Being a stay-at-home mom, makes it difficult because I am at home most of the day, which makes it very tempting to work on my homework. Sometimes, I’m able to complete little assignments or discussion posts, but I would be dreaming if I thought I could do assignments and not be interrupted. I am most productive after the kids have gone to bed.

Taking more than one online class at a time means being connected every day, often multiple times a day. Often I am checking the discussion board to see if anyone has replied to my post and then replying if needed. Checking in multiple times a day has been made easier for me because I use my phone and a tablet and the UWO app, to access D2L anywhere and be involved in discussions. Being connected so often helps me to stay current and not procrastinate.

LLCE courses go fast, waiting to find a groove may not happen, so being as prepared as possible right from the start will be very beneficial!

Finding the right fit

Rebecca JenkinsonRebecca Jenkinson, 31, is a Bachelor’s of Applied Studies in Leadership and Organizational Studies student from Berlin, Wis. Jenkinson was inspired to go back to college in 2011 by her desire to work in human resources, and she said she also hopes to be a role model for her four children.

It was the fall of 2011. I was searching for something, but I didn’t know what it was. I was a stay-at-home-mom of four kids in a blended family, and at that time the kids were one and half, three, 10 and 12 years old. I wondered what I would do once the kids were in school full-time, so I searched the regular job websites. Soon I began to realize all of my “dream” human resource jobs required a bachelor’s degree.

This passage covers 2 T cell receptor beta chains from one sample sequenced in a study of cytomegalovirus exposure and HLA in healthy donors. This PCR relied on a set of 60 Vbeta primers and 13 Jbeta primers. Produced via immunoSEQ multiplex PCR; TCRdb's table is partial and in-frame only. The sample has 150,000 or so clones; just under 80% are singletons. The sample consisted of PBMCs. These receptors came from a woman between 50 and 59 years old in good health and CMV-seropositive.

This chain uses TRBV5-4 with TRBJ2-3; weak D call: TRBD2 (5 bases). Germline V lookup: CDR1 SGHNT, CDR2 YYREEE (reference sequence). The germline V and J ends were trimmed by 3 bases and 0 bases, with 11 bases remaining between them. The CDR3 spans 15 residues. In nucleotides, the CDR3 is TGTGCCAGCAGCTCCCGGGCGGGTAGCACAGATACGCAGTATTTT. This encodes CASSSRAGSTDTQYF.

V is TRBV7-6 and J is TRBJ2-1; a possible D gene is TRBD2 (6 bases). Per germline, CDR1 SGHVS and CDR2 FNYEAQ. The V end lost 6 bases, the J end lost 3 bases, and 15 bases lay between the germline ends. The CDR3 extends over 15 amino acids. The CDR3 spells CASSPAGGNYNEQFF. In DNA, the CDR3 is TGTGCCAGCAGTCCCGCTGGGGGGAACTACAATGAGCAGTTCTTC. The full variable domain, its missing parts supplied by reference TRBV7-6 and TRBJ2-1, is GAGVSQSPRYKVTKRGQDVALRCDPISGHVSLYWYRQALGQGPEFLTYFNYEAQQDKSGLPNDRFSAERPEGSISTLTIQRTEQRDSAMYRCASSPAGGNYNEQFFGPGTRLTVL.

I had my associate degree from Fox Valley Technical College in Appleton, Wis. in human resources management. Part of the associate degree was completed online, and the other part was through an accelerated program that I attended night classes for. I knew I could transfer my credits from the associate degree to go back to school for my bachelor’s, and my hope was to find something convenient to fit with our busy lifestyle.

Searching for the right school happened immediately, and all the typical online schools were researched. I had lots of conversations with sales people with the title of an “adviser” who made me believe they cared about my well-being. Then, it dawned on me that I lived so close to UWO, why wouldn’t I consider them? I called and had a great conversation with an adviser who wasn’t trying to sell me on their school, she was honest and informative.

My credits were transferred over and I began school in January 2012 for Leadership and Organizational Studies through the Division of Lifelong Learning and Community Engagement at UWO. It didn’t take long to feel like I had a plan for the future, and I was doing something great for myself and was a positive influence on the family. Not only do I want to help support our family financially, but I want to be proud of myself and be a great role model for our children.